Who am I to tell you all this? A very serious-minded borderline robot who walks this walk. It isn’t easy and maybe you’re not ready for it. That’s ok too. Just be aware that that is the case. This way of life is difficult but it works. So if you want the immense inner and eventually outer rewards, start examining your life. But if anything stops you, let it.            



Yoga for Derby Girls

by Clara Nipper

First published in Hit and Miss Magazine and Five on Five   


            What is the perfect complementary companion to roller derby? If you said beer and cigarettes, skip this article. It’s yoga. Derby is pounding and slamming; yoga is lengthening and aligning. Derby is brute force and yoga is smooth balance. Yin and Yang.

            Anyone can be a yogini. You don’t have to be Buddhist, speak Sanskrit, chant, meditate or be vegetarian. If you do poses with reverence and that’s all you do; it is enough. It is yoga and you are a yogini.

            Some basics: Patanjali wrote The Yoga Sutra 2500 years ago. This text describes yoga as having eight limbs, but most of us become acquainted with yoga through limb number three: asanas or postures. There are many types of yoga asanas; the most common is Hatha. The word Ha means Sun and Tha means Moon and together, they are a harmonious union and balance. Hatha requires both surrender and effort.

            Within Hatha yoga, my favorite is Ashtanga vinyasa, which is vigorous and demanding and ideally suited for this vigorous and demanding derby girl. But you can shop around find a style that is perfect for you.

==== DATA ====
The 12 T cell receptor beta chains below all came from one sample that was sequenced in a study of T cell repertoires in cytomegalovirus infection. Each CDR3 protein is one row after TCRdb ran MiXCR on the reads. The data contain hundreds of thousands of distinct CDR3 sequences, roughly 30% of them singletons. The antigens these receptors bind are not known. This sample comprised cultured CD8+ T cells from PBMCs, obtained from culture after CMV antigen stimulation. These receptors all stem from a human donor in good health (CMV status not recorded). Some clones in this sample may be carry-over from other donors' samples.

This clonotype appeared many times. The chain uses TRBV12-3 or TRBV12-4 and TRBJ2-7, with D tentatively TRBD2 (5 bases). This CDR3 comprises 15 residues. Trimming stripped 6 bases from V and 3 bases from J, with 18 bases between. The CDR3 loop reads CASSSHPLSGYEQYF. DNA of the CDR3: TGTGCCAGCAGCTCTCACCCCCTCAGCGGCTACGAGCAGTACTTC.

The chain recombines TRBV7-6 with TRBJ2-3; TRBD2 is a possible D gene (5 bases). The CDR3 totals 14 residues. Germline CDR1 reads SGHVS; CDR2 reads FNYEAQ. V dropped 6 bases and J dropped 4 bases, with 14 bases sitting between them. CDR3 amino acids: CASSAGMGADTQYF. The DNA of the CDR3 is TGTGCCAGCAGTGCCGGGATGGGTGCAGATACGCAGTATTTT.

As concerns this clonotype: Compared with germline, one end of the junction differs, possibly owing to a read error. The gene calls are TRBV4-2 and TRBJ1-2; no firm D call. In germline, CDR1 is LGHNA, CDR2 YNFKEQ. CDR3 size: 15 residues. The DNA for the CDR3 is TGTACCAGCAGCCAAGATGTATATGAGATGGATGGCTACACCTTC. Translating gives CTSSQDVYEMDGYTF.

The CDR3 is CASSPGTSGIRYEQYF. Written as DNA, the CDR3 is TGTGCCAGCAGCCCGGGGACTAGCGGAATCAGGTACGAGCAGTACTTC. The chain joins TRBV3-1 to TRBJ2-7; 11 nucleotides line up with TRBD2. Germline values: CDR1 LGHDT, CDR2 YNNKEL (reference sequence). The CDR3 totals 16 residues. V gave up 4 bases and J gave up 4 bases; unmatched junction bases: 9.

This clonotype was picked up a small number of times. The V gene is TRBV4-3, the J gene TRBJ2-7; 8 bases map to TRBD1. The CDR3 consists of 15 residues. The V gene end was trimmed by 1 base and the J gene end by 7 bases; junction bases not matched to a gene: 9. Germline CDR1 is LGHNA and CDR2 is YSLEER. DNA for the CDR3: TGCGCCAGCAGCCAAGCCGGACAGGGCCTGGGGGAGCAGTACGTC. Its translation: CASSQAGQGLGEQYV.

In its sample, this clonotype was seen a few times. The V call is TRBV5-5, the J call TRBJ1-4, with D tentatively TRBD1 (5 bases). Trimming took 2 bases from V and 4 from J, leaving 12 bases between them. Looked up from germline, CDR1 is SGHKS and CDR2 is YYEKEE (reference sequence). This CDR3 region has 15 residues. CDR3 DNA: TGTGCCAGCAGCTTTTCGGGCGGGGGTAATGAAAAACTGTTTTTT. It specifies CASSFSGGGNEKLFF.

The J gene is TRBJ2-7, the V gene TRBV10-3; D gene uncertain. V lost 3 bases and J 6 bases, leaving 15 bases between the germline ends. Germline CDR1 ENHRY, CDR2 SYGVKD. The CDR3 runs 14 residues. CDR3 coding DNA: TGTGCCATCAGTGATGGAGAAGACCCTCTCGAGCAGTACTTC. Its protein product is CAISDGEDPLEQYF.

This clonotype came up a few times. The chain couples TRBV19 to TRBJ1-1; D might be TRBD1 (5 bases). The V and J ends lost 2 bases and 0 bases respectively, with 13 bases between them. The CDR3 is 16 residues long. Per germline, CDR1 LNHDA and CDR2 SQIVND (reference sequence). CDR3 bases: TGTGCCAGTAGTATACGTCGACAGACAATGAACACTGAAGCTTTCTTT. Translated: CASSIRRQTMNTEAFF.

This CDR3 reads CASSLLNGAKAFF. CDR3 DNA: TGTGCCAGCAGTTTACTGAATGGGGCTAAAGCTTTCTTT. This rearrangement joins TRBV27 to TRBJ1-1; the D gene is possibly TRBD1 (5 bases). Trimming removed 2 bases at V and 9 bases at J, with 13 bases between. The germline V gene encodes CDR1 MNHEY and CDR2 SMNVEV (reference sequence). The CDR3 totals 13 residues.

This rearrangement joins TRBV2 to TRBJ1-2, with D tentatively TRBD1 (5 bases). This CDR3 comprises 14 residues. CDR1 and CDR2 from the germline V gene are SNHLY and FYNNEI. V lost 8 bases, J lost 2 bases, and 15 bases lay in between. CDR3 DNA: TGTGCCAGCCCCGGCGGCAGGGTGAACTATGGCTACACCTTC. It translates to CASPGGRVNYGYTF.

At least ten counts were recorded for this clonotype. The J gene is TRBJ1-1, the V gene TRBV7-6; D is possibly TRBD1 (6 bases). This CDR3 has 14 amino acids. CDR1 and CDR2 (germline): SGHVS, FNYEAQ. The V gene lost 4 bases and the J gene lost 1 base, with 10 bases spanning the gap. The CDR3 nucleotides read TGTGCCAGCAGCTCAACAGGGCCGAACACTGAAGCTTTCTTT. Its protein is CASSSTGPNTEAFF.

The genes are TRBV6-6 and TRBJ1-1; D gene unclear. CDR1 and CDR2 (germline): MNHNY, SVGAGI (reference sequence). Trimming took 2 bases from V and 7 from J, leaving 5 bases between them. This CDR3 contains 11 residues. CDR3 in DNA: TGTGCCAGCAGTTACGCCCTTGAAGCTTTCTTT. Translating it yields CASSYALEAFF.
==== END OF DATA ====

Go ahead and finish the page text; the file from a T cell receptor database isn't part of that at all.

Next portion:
To paraphrase Bryan Kest, one of the world’s top yogis, ‘yoga is not about being loose or strong; it is about letting go of tension. So you don’t have to be loose or strong to do yoga.’ Just show up. Yoga is like derby: you are never too old or too young; you are not too small or too big, too fat or too thin, too weak or too tight. Wherever you are, you are perfect to begin.

            Here is a different version on the classic sun salutation that I find rewarding. This is my variation, but you can play with the vinyasa and compose your own combination to suit your body’s tastes. Yoga poses are powerful; they can heal and the variety within a pose is nearly infinite. You can modify and adjust each asana to make it easier or more challenging, depending on where you are in life or just where you are that minute, that hour, that day. When doing your practice, relax, be gentle, accept yourself as you are in the present moment, do not force your body into anything, have compassion and breathe, breathe, breathe, breathe. You can breathe as hard as you need to but you should have calm, nose breathing through your entire practice. Any time your breath becomes ragged, uneven or out of your mouth, back off.

            Regular yoga will help your strength, endurance, flexibility and balance, all of which are vital in a strong derby player and it is one of the most loving things you can do for yourself. See you on the mat! Namaste and derbylove-Cat Owta Hell.


Volcano Pose (overhead stretch)

Tree pose right leg                                                                          

Standing forward bend                                          

Extended standing forward bend                                    


One arm plank, right arm only